That's one experience just about every black engineer has had over and over: the feeling of being the only one in the classroom or the workplace. "What I consistently hear is the isolation they feel; even if they are really smart they are the only one or two," said Gerald Harris, a longtime tech executive and investor in Mayvenn, a startup that provides black hair supplies to salons.
"I had some experience with this," Harris said. "I went into the power industry in 1978. I was the first African-American in the finance department at PG&E. I know what it feels like to be the only person there."
As unique as Mann was at both SpaceX and Blue Origin, he actually represents a significant problem for Silicon Valley as it attempts to diversify its tech ranks. While Mann has coding skills, he’s not a software engineer, which the likes of Google, Facebook and Twitter will need to attract to move the diversity needle. “Mechanical and electrical engineering tend to be the No. 1 and No. 2 disciplines in our population, and we have 220 chapters,” Reid said.
However, he said, even those engineers could be good candidates for tech jobs, but they're often overlooked. “It’s not what you learn that matters; it’s how you learn and how you solve problems,” Reid said. “That is classic engineering education.”
At Georgia Tech, May said his graduates are more likely to land high-tech jobs in Texas, North Carolina’s Research Triangle Park or in Boston than in Silicon Valley. “We have great relations with some Silicon Valley companies -- Intel, for example -- but if you want to make a general statement the big companies could do a better job recruiting here,” he said.
The Bay Area’s demographics are also playing a role. The communities where Silicon Valley’s biggest tech companies are based can feel unwelcoming to blacks in particular. San Francisco, for example, had seen its black population fall to under 6 percent in 2010 from 7.8 percent in 2000. The Bay Area's black population fell to 6.7 percent in that timeframe, down from 7.5 percent in 2000, according to the U.S. Census.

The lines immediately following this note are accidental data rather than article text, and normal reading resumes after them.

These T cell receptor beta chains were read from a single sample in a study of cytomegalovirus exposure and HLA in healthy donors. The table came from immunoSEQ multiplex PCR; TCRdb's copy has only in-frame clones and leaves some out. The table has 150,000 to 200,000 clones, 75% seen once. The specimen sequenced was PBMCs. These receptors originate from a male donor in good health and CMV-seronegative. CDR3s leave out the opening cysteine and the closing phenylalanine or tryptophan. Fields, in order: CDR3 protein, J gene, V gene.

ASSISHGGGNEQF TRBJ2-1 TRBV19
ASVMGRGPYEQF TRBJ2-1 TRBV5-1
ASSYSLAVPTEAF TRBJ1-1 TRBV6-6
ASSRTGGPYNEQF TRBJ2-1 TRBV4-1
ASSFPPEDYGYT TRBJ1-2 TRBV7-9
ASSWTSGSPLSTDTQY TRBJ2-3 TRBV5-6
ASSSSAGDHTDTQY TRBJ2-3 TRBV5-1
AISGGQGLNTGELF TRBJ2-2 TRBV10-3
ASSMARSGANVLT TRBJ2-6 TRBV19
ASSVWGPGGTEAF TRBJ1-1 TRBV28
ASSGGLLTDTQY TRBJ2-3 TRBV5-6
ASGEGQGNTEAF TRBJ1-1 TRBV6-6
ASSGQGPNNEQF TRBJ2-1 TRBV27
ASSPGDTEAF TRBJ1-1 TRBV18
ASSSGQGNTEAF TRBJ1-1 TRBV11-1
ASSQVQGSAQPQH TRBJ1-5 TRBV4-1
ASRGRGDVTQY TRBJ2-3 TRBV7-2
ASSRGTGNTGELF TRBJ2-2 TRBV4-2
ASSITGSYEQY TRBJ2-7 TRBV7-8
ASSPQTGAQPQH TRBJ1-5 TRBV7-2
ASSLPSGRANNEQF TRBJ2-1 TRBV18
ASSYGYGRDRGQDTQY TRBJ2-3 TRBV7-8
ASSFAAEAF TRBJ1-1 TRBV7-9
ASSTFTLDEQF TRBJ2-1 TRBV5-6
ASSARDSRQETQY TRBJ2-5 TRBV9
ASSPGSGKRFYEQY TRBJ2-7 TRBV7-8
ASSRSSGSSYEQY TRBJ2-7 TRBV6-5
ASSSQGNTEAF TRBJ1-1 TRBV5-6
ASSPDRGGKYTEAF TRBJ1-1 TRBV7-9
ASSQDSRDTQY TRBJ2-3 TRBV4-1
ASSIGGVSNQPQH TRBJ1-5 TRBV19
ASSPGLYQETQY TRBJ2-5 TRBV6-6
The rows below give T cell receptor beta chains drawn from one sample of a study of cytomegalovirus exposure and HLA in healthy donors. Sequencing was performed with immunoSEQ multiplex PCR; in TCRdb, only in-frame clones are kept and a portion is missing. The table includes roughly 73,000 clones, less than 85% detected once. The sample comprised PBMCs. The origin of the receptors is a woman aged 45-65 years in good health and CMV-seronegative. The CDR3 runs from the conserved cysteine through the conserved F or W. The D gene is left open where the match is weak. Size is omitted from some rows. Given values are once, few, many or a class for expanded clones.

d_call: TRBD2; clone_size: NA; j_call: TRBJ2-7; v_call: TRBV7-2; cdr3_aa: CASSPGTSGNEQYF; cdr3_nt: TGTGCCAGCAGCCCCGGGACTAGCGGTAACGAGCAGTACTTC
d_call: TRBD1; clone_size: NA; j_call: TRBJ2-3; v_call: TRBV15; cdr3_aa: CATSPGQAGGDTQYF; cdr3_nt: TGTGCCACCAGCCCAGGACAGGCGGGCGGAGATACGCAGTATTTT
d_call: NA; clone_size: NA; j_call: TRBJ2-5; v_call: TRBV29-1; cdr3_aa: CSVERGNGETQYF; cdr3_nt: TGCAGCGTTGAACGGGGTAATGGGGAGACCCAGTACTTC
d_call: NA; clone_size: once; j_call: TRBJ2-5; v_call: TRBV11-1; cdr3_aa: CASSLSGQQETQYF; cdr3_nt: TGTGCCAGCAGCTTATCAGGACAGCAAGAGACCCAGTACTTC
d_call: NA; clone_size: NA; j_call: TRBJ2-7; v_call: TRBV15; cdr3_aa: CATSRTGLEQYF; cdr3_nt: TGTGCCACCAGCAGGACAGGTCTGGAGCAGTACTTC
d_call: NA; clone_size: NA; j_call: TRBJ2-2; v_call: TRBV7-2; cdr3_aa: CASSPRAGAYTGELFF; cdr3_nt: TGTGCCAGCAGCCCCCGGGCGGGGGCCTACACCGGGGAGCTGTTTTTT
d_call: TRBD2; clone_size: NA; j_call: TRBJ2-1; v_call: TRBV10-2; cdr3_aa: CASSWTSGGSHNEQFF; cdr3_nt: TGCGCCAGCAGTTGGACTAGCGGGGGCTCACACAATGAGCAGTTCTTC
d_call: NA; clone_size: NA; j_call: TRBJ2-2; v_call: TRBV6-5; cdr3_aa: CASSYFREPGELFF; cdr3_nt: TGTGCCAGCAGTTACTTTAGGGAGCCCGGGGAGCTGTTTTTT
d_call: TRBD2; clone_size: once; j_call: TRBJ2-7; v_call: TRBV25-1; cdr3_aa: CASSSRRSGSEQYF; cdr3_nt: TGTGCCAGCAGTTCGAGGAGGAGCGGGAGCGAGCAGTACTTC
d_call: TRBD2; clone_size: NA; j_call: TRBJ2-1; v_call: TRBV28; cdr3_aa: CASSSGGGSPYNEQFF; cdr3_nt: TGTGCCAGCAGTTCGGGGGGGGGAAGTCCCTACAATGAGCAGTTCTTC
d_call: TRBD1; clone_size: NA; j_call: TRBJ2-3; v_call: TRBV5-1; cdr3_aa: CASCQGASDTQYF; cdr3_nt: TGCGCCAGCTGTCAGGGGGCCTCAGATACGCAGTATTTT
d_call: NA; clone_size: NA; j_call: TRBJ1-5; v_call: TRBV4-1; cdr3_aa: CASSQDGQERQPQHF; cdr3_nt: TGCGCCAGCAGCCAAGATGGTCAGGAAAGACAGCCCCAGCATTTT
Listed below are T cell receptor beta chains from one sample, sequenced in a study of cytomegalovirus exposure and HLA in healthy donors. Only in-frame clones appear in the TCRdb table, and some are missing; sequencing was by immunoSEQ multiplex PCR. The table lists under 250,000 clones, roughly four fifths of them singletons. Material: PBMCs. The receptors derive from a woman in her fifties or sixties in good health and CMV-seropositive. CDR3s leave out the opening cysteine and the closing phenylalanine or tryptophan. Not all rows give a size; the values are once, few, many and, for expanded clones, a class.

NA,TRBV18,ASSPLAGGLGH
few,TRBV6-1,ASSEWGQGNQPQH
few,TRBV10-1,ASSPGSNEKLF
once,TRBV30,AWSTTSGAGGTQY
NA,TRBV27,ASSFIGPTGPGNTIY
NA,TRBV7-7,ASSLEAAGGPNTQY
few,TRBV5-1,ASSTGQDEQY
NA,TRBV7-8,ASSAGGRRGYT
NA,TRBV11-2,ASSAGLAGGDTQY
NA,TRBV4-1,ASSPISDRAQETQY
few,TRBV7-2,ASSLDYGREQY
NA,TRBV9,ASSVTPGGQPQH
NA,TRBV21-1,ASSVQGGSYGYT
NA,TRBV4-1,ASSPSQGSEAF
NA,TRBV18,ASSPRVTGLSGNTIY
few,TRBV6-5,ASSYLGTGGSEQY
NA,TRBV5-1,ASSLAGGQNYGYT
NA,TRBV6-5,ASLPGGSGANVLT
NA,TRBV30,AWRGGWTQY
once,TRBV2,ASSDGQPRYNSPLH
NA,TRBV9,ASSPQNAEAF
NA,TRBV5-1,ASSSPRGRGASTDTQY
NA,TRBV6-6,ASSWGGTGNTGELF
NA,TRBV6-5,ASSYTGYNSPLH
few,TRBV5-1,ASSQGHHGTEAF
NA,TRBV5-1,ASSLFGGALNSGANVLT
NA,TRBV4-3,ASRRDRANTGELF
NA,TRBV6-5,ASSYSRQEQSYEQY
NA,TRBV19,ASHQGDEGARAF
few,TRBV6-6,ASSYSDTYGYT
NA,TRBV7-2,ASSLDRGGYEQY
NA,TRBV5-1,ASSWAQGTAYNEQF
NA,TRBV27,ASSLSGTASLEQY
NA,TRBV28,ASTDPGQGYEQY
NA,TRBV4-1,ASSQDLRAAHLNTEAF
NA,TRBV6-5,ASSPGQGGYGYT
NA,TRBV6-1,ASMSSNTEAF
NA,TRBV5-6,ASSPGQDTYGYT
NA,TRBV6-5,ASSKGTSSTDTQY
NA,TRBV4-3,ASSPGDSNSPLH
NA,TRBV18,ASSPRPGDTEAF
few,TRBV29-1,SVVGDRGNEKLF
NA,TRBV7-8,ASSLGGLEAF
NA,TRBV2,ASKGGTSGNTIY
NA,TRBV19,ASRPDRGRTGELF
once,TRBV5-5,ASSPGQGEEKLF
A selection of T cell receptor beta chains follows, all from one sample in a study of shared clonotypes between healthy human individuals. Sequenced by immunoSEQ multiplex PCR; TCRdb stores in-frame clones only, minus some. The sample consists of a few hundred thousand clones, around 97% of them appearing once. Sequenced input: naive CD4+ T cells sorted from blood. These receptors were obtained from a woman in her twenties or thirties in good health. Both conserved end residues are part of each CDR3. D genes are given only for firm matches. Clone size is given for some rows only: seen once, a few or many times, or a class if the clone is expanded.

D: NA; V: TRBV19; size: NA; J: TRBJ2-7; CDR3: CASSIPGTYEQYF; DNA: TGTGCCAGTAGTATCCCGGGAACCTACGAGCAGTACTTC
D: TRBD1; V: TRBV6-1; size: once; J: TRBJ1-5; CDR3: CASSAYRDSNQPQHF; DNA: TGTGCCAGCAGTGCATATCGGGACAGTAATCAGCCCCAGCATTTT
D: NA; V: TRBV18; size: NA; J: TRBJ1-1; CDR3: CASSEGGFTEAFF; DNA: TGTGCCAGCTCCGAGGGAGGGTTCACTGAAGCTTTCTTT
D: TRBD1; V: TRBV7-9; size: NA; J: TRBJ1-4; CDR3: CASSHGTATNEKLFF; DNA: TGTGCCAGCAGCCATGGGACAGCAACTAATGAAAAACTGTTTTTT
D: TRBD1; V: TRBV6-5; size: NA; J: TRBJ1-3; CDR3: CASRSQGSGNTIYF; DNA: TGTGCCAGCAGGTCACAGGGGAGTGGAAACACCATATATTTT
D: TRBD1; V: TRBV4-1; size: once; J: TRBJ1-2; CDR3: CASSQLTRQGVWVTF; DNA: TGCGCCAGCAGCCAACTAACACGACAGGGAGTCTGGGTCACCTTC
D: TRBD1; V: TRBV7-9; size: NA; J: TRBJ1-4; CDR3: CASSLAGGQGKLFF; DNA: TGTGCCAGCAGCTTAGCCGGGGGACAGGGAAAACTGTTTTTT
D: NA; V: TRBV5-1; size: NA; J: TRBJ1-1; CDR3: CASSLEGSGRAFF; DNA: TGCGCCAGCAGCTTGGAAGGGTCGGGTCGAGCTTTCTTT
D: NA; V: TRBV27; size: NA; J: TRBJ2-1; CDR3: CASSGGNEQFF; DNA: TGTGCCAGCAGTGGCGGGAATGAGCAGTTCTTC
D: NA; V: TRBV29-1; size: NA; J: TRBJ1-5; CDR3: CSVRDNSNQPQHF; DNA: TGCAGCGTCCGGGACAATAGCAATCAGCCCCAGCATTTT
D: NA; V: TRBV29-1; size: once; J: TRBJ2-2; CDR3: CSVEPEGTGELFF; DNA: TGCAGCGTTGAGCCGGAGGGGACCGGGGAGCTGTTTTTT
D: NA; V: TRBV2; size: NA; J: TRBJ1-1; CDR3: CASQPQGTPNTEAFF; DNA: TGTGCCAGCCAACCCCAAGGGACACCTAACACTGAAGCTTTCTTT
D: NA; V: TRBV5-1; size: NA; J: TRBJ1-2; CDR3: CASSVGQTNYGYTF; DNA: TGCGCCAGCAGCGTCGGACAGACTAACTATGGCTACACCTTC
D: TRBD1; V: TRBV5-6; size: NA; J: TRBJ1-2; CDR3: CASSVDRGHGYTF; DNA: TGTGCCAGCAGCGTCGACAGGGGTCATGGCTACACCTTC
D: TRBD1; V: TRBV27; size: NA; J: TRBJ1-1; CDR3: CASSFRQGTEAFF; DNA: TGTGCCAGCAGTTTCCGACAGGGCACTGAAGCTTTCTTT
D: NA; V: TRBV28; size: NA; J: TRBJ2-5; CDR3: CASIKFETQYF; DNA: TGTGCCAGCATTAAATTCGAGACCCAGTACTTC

"If I am black and I went to school in Atlanta and grew up in Detroit and I come to Silicon Valley for an interview and get to my hotel in Palo Alto and go to a restaurant, there is nobody black there. Then I go to the company and nobody on the interview team is black and nobody in the lunchroom is black,” said Ken Coleman, a longtime Intel exec and chairman of big-data startup Saama Technologies.
"Then I drive around and there are no black neighborhoods and ask myself, 'Is this going to be conducive to who I am and who I want to become?'" he said.
Minority recruits often find the interview process daunting, particularly if they have technical degrees in areas other than computer science. “In many interviews they actually ask the students to code in the interview,” Reid said. “If you have not had the experience or knowledge of the language or syntax you are not going to do as well. But can you do well? That’s the question.”
It’s clear that Silicon Valley must cast a wider net for talent if it plans to move the needle on diversity. But how?
At Saama Technologies, Coleman is focused on creating a diverse talent pool, but also on training programs for STEM grads to look outside the traditional talent pools. This was partly to create a diverse workforce but partly a necessity: “There aren’t a lot of programs that produce data scientists,” he said.